Good evening, friends and neighbors.
It’s a Sunday afternoon in Portland. The sky has been spitting rain all day and threatening more, but in Portland you tend to just get used to a constant state of moisture. I didn’t even bother with a jacket or umbrella on my way out today. I’ll be under cover or shelter long before the wetness can bother me, and the cool air feels sweet to breathe.
I’ve just gotten off the phone with an old friend of mine who had more than a few words to say about self-publishing, and I researched some new technology to make doing my work as the Black Hat Baker easier. Now, I find myself (finally) getting ready to tell you all about whatever’s on my mind this week.
Just another day at the office… except this office I share with the rest of the city.
air and light and time and space
“–you know, I’ve either had a family, a job,
something has always been in the
I’ve sold my house, I’ve found this
place, a large studio, you should see the space and
for the first time in my life I’m going to have
a place and the time to
no baby, if you’re going to create
you’re going to create whether you work
16 hours a day in a coal mine
you’re going to create in a small room with 3 children
while you’re on
you’re going to create with part of your mind and your body blown
you’re going to create blind
you’re going to create with a cat crawling up your
the whole city trembles in earthquake, bombardment,
flood and fire.
baby, air and light and time and space
have nothing to do with it
and don’t create anything
except maybe a longer life to find
Emily and I have spoken more and more recently about saving up to move to a bigger apartment- ideally one NOT in a basement. Even disregarding our general love (and sad current lack) of sunlight, or the availability of windows for Miss Cleo to sit at, we talk most about wanting an extra bedroom we can make an office or guest room. As it is, both of us tend to do our creative works at a large desk in the bedroom, lying on our bed (generally a bad move healthwise), or crashed out on our couch. The idea is that, with a specific dedicated physical space for our work, we could be more productive- or at least it would be more conducive to our creativity.
I get here, sit in generally the same area with a cafe con miel (a cappuccino with honey and cinnamon) and a kouign amann (a puffy pastry creation I have yet to master but dearly wish to someday), and then I unpack my computer from my satchel and get to work.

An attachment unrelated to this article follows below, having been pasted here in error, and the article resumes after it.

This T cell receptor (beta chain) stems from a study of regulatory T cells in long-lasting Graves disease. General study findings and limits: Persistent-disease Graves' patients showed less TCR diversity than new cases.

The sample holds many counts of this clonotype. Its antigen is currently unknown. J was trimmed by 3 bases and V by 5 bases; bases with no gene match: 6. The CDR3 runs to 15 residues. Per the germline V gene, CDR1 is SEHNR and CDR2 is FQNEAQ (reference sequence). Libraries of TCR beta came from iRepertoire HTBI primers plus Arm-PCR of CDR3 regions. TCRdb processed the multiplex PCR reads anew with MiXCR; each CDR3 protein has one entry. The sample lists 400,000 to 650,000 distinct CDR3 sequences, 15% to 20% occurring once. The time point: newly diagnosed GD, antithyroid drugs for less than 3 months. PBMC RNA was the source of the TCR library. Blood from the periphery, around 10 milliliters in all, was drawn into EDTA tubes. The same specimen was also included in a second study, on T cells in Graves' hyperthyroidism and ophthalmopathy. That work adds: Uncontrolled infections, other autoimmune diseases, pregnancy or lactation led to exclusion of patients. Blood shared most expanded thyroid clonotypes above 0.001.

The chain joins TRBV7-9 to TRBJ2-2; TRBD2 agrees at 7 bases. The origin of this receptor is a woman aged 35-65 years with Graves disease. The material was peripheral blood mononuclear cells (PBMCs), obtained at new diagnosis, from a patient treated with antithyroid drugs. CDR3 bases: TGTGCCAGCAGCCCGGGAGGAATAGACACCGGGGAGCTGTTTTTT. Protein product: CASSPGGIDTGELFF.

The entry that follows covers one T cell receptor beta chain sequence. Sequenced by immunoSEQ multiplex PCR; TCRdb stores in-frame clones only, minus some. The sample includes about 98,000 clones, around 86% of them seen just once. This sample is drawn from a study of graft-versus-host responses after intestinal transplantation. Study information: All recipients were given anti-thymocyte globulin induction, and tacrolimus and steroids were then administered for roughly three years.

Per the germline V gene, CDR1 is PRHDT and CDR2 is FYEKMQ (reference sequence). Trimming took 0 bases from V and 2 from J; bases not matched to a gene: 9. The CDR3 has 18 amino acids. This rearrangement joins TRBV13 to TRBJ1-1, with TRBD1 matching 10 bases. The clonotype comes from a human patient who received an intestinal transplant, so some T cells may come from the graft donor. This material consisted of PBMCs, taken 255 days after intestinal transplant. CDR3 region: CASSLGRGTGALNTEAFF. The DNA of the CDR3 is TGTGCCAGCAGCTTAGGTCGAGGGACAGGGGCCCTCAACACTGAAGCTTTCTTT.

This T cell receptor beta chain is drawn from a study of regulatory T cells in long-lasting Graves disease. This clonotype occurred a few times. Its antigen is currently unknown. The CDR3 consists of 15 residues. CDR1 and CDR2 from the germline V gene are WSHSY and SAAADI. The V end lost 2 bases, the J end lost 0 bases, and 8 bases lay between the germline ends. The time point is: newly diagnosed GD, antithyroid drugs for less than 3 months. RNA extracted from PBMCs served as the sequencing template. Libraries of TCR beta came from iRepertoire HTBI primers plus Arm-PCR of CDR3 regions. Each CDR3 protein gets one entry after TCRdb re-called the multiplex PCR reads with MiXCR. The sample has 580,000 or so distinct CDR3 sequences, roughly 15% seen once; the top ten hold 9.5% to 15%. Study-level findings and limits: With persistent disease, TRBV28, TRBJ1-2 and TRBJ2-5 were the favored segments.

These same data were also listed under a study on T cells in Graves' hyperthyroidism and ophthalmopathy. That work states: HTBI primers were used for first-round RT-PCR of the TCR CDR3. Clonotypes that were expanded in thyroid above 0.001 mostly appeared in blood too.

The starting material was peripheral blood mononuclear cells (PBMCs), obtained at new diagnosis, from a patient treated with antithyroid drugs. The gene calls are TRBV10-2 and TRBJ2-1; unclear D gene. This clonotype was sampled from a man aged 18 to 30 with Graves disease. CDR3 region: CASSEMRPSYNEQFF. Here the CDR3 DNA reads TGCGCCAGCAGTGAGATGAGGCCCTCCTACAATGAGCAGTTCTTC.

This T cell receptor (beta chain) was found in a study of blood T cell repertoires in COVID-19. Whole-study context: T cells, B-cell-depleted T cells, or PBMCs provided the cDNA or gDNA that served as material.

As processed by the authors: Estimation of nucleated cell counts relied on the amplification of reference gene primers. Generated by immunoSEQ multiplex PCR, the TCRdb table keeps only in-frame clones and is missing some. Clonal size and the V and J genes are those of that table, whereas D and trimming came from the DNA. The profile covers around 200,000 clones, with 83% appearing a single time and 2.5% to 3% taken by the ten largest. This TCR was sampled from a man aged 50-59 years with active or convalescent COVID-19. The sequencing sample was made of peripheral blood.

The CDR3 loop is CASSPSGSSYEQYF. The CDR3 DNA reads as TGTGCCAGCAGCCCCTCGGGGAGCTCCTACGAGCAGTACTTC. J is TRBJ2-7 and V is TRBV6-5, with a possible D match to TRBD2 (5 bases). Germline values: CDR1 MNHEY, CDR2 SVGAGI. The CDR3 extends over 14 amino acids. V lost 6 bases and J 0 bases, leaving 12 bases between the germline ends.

Besides the availability of delicious pastry and free WiFi, I find that the bustling anonymity of the cafe excites and energizes me. When I pause, I can perk my ears up and draw from what’s around me.
The Norwegian exchange student getting help with setting up her Facebook account.
An older gent who missed his MAX and is ducking out of the rain chatting with anyone who seems interesting.
A barista (who knows me by face) at the end of her shifts has a tired smile as she washes the last few dishes of her shift.
I couldn’t get that in a home office.
… A barista just bumped the stereo and feedback ripped through the sound system. I couldn’t get THAT in a home office either, if I’m being fair.
Not long ago, I had occasion to visit the local WeWork space in Portland, on the top floor of one of the city’s malls. Billing itself as “The Physical Social Network,” WeWork offers access to one of their comfortable, fully-equipped workspaces for a monthly fee. Starting at $295/month for a “hot desk,” WeWork offers snacks, coffee, beer, comfortable seats, quiet, and high-speed internet for folks that need an office with less walls. The theory is that, through physical proximity, people from different teams and projects will interact, work together, and come up with more creative works than they might have in isolation. As a bonus, paying for a space in one location grants you access to ALL of their locations worldwide. If I pay $600/month for an office here in Portland, I can use their spaces in Jerusalem, Tokyo, and Barcelona.
If you are an entrepreneur with a small team, and you want an HQ a bit better than your garage and more accessible than your favorite table at a coffee shop, WeWork has got you covered.
If you are a one-man show and you just want a reliable, quiet place that you can stay for hours without worrying about constantly buying coffee or closing time, that’s for you.
If you are me, however- it’s air and light and time and space to stare into, and get nothing out of except having to fix my own coffee.
When it comes to work, home offices to me feel like staring at a still life. When I write, I want to write organically- tell a living story about living with living people. No judgment here if you need a library and silence to work- you should always do what feels best for you. For me, I need to people watch. I need to see people chat and come and go and live out their stories.
It makes it much easier for me to write out mine.
When it comes down to it, WHERE you do your work doesn’t matter nearly so much as HOW you do it- if you can get the best work out of yourself in a city park, don’t waste money on an office space. If you need an office space, know what you want out of one before putting down money for it.
For me, I like carrying my “office” in a satchel, and setting it up next to a coffee or a cocktail, wherever I find myself a seat.
Though I DO wish I didn’t have to wait for their ONE bathroom to be available. Sometimes writing involves drinking a LOT of liquids.
P.S. If you are curious, yes- I’m working on my first book! It’ll be available as paperback and eBook. Stay tuned for more details!
P.P.S.- If you can’t wait for the book and want to help/support me while I write it, as well as all the other stuff I have planned for the BHB, consider clicking on over and supporting my Patreon! Even as little as $1 a month is helpful! Thank you!